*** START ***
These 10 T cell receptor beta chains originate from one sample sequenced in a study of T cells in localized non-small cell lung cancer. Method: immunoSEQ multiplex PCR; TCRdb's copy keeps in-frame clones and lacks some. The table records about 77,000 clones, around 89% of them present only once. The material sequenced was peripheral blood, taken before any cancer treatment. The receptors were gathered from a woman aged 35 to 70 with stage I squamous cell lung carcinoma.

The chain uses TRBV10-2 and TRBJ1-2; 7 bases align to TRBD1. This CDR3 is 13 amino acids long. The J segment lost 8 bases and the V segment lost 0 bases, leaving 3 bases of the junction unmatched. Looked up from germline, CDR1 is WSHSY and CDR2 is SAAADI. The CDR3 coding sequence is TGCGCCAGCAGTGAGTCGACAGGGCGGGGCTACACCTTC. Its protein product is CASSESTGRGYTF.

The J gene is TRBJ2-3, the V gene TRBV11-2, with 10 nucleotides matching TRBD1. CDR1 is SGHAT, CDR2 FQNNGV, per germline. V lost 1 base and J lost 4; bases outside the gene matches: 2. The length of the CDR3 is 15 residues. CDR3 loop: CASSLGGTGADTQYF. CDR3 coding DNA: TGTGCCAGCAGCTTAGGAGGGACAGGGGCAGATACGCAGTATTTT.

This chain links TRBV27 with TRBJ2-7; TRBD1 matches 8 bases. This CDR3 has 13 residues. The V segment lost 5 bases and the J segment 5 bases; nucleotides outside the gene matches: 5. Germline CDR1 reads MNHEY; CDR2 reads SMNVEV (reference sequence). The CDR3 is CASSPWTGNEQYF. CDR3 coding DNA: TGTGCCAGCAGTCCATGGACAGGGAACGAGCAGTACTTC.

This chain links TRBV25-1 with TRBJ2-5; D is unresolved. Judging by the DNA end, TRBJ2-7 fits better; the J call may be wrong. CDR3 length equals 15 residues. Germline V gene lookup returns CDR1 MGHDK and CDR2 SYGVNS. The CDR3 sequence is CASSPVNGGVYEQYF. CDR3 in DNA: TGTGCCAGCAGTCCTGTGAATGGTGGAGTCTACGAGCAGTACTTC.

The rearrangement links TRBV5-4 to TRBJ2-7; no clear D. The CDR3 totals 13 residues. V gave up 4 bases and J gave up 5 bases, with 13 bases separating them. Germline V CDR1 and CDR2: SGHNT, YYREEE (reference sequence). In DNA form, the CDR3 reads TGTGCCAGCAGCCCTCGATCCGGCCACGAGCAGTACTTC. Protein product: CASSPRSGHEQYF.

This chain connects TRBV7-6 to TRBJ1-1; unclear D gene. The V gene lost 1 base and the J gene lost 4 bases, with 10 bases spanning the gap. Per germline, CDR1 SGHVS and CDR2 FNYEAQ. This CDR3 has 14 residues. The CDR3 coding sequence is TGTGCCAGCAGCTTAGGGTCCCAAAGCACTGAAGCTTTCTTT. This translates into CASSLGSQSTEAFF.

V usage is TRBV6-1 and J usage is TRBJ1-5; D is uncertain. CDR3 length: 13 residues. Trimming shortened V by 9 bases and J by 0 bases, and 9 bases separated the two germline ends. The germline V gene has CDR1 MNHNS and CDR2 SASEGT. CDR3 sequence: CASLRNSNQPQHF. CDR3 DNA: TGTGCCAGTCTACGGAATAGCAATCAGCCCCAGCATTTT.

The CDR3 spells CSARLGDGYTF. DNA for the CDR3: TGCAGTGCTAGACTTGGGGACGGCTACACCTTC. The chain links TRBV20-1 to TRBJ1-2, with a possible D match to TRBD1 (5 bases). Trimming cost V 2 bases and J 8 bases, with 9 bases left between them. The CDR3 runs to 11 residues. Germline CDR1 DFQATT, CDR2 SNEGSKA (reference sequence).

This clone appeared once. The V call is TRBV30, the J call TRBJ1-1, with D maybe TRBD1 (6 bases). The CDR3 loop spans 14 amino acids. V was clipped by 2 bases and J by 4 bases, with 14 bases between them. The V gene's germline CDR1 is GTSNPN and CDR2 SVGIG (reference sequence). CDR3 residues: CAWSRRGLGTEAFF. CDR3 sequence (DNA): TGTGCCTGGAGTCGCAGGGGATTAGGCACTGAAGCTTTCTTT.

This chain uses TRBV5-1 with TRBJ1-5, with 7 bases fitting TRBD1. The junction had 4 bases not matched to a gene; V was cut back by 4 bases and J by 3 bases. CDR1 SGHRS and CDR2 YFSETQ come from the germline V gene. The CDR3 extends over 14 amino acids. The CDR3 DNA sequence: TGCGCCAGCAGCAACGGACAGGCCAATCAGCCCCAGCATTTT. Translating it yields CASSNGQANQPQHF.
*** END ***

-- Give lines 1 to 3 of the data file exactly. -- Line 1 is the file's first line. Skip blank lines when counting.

These 10 T cell receptor beta chains originate from one sample sequenced in a study of T cells in localized non-small cell lung cancer. Method: immunoSEQ multiplex PCR; TCRdb's copy keeps in-frame clones and lacks some. The table records about 77,000 clones, around 89% of them present only once. The material sequenced was peripheral blood, taken before any cancer treatment. The receptors were gathered from a woman aged 35 to 70 with stage I squamous cell lung carcinoma.

The chain uses TRBV10-2 and TRBJ1-2; 7 bases align to TRBD1. This CDR3 is 13 amino acids long. The J segment lost 8 bases and the V segment lost 0 bases, leaving 3 bases of the junction unmatched. Looked up from germline, CDR1 is WSHSY and CDR2 is SAAADI. The CDR3 coding sequence is TGCGCCAGCAGTGAGTCGACAGGGCGGGGCTACACCTTC. Its protein product is CASSESTGRGYTF.

The J gene is TRBJ2-3, the V gene TRBV11-2, with 10 nucleotides matching TRBD1. CDR1 is SGHAT, CDR2 FQNNGV, per germline. V lost 1 base and J lost 4; bases outside the gene matches: 2. The length of the CDR3 is 15 residues. CDR3 loop: CASSLGGTGADTQYF. CDR3 coding DNA: TGTGCCAGCAGCTTAGGAGGGACAGGGGCAGATACGCAGTATTTT.